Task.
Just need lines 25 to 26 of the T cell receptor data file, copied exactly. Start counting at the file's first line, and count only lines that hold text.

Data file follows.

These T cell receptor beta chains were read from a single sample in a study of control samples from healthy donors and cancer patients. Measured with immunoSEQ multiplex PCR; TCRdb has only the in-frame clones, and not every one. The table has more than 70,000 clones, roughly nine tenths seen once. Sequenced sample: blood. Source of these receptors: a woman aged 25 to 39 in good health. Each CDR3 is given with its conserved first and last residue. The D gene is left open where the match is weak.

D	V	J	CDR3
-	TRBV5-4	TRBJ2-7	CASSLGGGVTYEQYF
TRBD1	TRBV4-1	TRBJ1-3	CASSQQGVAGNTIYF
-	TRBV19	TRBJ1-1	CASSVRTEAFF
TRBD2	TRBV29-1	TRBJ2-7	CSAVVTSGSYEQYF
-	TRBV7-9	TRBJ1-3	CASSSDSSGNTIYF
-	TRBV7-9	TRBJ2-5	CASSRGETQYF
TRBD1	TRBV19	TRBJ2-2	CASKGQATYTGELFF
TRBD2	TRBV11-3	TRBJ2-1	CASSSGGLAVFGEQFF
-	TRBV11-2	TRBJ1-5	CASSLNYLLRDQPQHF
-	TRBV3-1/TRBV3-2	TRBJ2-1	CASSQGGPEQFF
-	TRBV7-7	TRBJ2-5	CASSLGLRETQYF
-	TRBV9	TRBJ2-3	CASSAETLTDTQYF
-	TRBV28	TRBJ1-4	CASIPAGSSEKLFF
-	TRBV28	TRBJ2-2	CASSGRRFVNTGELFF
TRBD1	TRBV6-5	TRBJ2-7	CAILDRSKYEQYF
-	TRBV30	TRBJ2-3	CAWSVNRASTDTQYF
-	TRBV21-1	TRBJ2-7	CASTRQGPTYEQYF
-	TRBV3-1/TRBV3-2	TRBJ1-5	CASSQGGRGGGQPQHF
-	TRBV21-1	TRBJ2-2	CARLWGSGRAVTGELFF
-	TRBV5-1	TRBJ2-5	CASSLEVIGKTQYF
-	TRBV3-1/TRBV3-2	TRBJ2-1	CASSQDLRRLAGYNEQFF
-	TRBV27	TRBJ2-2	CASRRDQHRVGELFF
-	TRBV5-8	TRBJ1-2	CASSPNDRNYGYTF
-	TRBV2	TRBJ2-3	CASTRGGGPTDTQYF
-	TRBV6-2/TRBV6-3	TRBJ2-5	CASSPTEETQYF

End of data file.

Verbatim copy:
-	TRBV5-8	TRBJ1-2	CASSPNDRNYGYTF
-	TRBV2	TRBJ2-3	CASTRGGGPTDTQYF